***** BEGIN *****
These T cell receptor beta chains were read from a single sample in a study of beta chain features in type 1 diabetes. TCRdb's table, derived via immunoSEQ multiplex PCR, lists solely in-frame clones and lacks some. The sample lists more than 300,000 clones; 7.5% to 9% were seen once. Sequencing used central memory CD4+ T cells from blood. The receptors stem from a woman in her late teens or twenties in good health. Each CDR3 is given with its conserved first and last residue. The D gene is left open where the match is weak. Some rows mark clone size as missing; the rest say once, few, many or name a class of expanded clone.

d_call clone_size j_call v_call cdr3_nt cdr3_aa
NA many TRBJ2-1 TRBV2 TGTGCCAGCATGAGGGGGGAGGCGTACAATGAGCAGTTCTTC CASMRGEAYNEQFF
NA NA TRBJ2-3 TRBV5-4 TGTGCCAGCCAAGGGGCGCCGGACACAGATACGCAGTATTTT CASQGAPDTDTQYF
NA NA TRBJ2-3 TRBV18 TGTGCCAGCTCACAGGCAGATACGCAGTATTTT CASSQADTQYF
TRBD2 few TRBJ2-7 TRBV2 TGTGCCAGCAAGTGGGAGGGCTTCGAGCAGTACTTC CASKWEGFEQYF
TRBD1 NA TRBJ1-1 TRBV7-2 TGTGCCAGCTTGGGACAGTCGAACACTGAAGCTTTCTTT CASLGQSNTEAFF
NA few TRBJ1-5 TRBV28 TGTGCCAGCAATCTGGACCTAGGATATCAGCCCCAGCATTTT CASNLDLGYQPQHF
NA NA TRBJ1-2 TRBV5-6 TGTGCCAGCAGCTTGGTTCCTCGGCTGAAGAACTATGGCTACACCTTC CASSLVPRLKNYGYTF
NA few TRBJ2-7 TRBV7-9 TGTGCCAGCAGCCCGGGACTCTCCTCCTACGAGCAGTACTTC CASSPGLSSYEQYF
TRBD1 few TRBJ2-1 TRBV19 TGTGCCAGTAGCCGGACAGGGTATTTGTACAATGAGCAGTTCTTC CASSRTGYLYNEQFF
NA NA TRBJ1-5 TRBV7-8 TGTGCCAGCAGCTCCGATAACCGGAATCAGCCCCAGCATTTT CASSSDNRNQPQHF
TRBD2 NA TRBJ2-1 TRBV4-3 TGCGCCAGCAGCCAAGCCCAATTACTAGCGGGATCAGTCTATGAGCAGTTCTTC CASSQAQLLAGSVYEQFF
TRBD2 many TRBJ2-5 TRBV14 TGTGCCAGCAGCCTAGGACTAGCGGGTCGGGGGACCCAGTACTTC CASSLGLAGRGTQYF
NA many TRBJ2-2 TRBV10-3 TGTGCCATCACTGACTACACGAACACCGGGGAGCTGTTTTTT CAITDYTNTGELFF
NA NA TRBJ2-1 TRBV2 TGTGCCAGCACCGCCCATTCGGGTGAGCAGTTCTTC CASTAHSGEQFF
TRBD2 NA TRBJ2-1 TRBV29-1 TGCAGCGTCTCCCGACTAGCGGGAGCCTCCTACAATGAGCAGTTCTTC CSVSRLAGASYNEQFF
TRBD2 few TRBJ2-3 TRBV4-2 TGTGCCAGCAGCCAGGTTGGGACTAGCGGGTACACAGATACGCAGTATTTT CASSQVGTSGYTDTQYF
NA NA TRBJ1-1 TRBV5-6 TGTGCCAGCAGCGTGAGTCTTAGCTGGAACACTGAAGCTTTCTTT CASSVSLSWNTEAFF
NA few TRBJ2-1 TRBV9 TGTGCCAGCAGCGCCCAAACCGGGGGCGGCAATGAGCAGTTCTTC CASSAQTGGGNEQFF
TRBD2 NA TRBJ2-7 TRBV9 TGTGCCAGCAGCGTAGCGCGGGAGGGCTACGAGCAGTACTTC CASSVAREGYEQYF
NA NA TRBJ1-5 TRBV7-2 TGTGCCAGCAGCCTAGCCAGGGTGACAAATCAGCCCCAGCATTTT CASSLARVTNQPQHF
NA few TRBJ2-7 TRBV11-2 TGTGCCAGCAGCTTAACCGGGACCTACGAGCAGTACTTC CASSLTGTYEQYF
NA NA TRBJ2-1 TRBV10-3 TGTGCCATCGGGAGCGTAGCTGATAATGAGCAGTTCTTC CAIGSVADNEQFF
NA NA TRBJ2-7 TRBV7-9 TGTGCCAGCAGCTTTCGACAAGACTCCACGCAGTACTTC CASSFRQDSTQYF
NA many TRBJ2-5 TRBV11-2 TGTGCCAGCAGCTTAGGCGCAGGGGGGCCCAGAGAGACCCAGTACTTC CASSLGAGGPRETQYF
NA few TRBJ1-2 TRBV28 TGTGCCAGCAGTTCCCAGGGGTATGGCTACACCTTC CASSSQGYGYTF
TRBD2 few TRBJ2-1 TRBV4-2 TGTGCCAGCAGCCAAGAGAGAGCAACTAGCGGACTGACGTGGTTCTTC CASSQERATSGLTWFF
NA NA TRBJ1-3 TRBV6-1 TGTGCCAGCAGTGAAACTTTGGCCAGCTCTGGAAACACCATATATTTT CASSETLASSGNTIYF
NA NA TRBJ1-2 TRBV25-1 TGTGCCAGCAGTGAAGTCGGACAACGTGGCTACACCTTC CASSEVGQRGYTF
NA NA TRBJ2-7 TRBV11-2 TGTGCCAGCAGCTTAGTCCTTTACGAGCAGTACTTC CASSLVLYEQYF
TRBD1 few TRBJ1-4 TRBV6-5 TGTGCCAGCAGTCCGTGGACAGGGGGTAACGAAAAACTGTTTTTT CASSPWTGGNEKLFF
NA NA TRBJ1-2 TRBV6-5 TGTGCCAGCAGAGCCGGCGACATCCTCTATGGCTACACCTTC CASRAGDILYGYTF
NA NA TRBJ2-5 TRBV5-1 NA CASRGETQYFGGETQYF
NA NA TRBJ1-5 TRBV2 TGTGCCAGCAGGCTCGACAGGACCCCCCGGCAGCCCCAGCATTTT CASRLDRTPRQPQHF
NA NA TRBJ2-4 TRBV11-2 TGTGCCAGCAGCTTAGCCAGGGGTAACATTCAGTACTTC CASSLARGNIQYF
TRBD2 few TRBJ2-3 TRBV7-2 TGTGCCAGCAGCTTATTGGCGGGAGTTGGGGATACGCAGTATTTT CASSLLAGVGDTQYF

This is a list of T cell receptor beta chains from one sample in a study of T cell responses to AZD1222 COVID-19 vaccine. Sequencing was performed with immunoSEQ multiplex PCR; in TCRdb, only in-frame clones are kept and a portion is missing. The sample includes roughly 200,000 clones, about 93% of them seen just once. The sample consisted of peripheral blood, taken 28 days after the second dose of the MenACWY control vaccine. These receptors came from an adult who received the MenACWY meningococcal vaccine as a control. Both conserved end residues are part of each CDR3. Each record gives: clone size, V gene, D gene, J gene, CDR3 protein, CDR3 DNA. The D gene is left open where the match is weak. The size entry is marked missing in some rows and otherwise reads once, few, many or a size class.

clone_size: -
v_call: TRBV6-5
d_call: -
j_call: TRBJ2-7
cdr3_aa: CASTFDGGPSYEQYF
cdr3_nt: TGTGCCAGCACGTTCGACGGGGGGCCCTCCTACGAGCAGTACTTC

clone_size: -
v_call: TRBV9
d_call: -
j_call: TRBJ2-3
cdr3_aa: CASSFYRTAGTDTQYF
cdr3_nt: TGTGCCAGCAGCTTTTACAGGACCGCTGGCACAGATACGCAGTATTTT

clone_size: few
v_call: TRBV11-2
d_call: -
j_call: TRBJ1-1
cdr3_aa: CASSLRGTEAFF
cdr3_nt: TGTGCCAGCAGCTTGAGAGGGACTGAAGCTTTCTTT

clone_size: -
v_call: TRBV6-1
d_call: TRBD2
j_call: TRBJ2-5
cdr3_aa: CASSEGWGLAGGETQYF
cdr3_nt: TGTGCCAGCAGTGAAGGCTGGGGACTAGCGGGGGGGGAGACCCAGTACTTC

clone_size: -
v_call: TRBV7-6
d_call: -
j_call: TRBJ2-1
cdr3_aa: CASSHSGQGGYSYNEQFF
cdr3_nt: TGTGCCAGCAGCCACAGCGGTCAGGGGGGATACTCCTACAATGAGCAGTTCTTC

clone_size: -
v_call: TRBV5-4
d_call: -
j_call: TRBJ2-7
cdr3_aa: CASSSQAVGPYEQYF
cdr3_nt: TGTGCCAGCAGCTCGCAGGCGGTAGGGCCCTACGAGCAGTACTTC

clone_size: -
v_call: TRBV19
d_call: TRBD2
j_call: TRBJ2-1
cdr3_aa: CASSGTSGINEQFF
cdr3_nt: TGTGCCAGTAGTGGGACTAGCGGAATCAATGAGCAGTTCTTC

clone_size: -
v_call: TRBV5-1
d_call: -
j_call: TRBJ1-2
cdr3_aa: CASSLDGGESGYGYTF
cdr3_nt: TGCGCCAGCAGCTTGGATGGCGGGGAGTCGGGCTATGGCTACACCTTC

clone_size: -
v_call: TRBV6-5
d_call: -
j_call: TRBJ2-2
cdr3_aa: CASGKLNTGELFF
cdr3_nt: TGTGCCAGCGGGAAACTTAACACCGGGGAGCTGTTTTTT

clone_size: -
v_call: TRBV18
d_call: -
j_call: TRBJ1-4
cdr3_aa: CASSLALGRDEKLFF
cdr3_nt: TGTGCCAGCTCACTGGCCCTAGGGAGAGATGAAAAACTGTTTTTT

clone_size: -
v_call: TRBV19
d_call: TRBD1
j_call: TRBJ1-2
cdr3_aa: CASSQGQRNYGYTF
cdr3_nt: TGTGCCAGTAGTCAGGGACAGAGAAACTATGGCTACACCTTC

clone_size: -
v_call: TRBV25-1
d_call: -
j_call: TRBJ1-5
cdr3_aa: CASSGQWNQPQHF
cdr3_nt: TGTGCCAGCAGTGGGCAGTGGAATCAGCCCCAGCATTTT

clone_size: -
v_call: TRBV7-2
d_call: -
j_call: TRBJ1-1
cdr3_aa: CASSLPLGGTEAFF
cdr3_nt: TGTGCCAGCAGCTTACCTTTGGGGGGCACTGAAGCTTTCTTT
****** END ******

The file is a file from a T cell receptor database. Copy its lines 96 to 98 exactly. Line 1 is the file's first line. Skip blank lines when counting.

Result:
j_call: TRBJ1-4
cdr3_aa: CASSLALGRDEKLFF
cdr3_nt: TGTGCCAGCTCACTGGCCCTAGGGAGAGATGAAAAACTGTTTTTT